Hear that cracking sound?

That was the sound of my Western Washington amphibian-like skin cracking in the heat of the southern California sun over the weekend. Ahh, that felt nice….

20110624-051431.jpg

I’m back home today, but I was in LA for an extended weekend for a cousin’s wedding. I felt sorry for the souls I’d left behind back home, drowning in the cool, wet, soggy weather of the Pacific Northwest. Not really.

The newlyweds had a photo booth at the reception for guests to use as a memory book of their big day. Great idea.
20110626-090818.jpg
My mom was my traveling companion.

We met-up with Fluffbuff Francesca at Le Pain Quotidien in Manhattan Beach, and Ben was there too. I got to drool over Francesca’s latest swatch, done on really tiny needles. I wonder what my mother thinks of my curious life as a knit-blogger?

Of course, while there, I loaded-up on Le Pain’s answer to Nutella to take home.
20110624-051442.jpg

I did almost no knitting the entire trip, save for the continuing, long, drawn-out process of binding-off Bird’s Eye of domesticshorthair lore (I started it 4 years ago), and that was only worked on in flight, coming and going. If it weren’t for my visit with Francesca, I could have said that I did nothing knitting-related; I didn’t visit a yarn store, I didn’t fondle a random skein of yarn, and I didn’t even buy a Japanese knitting book at Sanseido Books during a stop at Mitsuwa in Torrance. However, I did finish Wandering The Moor before I left home.
20110625-093610.jpg
(sorry for the bad, away-from-home photo)

I like it, and I love the un-scalloped edge for being different. When I finished it, I thought I’d messed-up because it was so small, it looked like something for my 6-year old, but once I blocked it, it opened-up and became adult-size.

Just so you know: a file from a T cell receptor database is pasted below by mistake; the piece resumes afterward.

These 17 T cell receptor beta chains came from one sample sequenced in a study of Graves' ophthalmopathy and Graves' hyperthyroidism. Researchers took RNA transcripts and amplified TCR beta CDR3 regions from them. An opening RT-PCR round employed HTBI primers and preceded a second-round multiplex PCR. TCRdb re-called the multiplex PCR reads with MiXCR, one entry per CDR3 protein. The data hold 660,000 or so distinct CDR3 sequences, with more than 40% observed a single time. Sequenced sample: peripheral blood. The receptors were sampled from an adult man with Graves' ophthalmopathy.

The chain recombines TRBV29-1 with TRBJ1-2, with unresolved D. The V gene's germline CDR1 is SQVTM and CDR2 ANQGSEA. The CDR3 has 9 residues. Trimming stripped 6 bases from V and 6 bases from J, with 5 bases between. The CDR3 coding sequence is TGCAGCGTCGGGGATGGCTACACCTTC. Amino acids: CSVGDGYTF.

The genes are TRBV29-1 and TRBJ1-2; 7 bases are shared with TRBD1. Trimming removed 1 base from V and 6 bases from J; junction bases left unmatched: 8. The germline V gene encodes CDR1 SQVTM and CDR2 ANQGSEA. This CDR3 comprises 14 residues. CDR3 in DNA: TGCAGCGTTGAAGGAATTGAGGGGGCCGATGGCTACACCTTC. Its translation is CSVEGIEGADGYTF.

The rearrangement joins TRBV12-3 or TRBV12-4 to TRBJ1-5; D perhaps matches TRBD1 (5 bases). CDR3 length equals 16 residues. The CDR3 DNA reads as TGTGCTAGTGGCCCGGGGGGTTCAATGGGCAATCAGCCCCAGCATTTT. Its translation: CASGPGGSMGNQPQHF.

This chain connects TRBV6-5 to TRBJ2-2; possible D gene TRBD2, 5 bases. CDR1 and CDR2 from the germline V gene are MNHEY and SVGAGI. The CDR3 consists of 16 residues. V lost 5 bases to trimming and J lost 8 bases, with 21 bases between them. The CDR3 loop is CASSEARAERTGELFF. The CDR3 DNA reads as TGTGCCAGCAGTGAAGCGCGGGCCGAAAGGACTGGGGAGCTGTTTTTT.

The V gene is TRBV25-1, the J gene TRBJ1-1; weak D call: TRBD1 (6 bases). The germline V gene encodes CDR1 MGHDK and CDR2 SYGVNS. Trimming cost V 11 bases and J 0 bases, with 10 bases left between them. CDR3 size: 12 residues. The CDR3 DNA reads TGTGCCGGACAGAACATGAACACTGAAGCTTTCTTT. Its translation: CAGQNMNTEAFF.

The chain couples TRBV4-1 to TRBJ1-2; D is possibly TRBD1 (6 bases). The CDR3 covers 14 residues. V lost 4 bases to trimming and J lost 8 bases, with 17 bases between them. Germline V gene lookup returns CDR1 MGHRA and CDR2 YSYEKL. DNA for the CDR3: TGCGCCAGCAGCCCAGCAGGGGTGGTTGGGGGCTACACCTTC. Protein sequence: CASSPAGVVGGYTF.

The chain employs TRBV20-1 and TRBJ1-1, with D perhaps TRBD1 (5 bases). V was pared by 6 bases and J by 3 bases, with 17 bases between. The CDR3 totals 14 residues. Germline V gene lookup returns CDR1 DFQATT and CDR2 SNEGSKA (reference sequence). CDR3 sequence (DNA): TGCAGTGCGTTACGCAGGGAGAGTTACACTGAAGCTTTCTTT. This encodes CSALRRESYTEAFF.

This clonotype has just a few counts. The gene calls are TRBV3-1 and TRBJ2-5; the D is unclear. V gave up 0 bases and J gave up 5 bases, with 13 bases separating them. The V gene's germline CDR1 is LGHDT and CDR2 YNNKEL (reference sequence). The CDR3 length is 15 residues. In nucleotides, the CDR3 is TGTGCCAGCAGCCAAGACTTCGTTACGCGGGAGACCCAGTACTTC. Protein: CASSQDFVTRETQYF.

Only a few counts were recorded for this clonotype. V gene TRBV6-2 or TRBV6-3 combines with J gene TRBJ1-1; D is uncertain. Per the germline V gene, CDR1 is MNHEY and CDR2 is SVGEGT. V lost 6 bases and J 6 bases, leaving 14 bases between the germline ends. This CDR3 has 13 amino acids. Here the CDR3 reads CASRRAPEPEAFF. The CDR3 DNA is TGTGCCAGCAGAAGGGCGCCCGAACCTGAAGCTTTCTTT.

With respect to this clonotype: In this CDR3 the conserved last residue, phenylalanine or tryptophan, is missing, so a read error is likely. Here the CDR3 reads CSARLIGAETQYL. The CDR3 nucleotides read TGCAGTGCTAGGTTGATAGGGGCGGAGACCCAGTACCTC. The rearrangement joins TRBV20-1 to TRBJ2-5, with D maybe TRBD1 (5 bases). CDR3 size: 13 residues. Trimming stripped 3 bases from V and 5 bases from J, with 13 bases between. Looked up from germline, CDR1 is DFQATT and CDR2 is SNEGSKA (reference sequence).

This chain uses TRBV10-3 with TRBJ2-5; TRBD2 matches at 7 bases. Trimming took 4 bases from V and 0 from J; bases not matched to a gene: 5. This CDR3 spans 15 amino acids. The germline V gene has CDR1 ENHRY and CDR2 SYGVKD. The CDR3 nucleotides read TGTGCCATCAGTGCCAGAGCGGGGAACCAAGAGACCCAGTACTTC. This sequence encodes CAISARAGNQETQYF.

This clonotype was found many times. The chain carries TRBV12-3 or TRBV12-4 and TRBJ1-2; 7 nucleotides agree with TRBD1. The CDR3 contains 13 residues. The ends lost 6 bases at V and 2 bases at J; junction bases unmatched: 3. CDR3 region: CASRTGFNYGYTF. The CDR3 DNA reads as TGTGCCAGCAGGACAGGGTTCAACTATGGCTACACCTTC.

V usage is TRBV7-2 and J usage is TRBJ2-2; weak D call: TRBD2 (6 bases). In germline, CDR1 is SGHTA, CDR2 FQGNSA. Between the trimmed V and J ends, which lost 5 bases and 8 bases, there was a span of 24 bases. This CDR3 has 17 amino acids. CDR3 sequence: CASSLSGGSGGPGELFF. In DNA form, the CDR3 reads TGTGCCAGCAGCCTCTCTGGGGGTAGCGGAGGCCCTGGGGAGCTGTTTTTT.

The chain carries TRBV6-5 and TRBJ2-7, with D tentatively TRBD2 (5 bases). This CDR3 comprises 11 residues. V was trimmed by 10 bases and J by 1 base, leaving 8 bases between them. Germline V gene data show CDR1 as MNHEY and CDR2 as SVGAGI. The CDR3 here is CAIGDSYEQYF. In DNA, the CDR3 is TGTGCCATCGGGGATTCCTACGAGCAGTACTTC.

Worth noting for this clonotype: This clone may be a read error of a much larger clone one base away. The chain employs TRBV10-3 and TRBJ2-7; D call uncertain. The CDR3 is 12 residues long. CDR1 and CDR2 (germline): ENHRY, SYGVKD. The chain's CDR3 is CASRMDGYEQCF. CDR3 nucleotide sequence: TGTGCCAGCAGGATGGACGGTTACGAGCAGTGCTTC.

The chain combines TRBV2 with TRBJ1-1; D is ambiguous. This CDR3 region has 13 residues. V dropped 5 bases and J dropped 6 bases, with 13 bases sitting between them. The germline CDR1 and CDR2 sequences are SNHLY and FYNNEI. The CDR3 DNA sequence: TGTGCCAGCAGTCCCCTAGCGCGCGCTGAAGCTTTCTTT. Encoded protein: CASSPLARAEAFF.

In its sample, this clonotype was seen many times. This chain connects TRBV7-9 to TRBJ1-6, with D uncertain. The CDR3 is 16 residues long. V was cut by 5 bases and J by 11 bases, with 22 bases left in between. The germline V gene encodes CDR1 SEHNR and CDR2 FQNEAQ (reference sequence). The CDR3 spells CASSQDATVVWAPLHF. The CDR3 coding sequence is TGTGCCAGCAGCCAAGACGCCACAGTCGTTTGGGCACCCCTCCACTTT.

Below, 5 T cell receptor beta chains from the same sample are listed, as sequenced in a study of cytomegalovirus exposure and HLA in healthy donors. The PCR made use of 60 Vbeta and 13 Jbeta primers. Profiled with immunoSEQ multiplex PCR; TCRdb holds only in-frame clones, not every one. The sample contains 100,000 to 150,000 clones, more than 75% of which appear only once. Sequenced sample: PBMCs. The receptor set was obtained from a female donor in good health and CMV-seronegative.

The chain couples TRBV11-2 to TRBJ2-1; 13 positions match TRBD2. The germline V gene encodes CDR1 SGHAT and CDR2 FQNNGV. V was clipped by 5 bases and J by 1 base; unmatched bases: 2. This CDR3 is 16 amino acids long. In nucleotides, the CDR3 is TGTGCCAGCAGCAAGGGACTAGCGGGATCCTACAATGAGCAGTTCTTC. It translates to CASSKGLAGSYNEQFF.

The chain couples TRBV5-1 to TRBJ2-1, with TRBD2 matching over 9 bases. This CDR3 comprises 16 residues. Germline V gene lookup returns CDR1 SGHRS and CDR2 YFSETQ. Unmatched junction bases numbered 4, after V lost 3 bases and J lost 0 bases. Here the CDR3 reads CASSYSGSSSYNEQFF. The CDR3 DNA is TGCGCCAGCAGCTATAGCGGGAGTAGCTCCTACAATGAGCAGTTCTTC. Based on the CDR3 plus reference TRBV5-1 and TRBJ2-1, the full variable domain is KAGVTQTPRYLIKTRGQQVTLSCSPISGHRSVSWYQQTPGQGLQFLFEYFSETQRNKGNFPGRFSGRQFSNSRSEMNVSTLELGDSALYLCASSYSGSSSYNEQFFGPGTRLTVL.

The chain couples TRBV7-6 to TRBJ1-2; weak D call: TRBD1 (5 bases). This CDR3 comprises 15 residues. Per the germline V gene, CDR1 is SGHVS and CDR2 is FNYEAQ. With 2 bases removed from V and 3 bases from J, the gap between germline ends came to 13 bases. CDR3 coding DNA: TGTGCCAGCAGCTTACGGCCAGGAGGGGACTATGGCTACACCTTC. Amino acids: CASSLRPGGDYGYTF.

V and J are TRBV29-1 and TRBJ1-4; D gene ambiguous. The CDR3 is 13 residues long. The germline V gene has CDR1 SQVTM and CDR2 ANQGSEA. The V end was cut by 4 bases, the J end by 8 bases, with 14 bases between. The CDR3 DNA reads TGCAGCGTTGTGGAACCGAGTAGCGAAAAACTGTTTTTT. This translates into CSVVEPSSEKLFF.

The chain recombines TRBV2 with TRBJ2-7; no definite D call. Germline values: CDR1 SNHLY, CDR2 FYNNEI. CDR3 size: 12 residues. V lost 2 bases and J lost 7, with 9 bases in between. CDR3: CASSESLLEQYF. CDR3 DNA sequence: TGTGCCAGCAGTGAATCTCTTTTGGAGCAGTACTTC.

Details
Pattern: Wandering the Moor Shawl by Celeste Glassel
Yarn: Berroco Ultra Alpaca Fine (just over a skein)
Needles: US 6/4.0 mm

Today I actually had really really good answer for a change when a cashier at the market asked me if I did anything fun over the weekend.
20110627-033102.jpg

Make it big.

On one of my expeditions into the deep, dark jungle of my stash, I came across a skein of Tahki Baby Print.  Hmm, what’s this I have? I don’t remember this. Three skeins? Wow, that much, eh?  And then, having other projects on priority, I’d put it back, and forget about it until the next expedition. Now that I have discovered that I have, unfortunately, become sensitive to the itchiness of most wool, I have re-discovered this soft, cozy, merino.

It was a fun and fast knit and with such a big gauge I averaged almost a skein a day of progress.  It’s huge, at 175 cm or 69 inches, and chunky.

I’m going to get some enjoyment out of the heads that will turn at the sight of the scarf that swallowed the woman.  Just perfect for cold morning walks.

Details
Pattern: My So-Called Scarf by Allison Isaacs
Yarn: Tahki Baby Print
Needles: 12.75 cm / U.S. 17

Scarfed that one down!

I started and finished One Row Lace Scarf by Turvid lightening-fast and, really, it’s not too surprising because it’s definitely one of those quick and easy projects, especially when using DK-weight yarn vs. the fingering-weight called for in the pattern. This was one of those plain and simple stash-busting projects to utilize the one skein of light blue DROPS Muskat I was given at a knitter’s guild holiday party a few years ago, and at a very short 100 meters (109 yards) I had no idea what to do with it. Thankfully, Ravelry is the wonderful pattern source that it is and I was able to find this scarf in a pattern search. I knew that with so little yarn to use that it wouldn’t go far, so instead of 5 pattern repeats, I did 4 repeats across and was able to produce a scarf 12 cm x 96 cm (5” x 38”) in size; just enough for one wrap around the neck and a simple tie. Perfect for a mild weather scarf.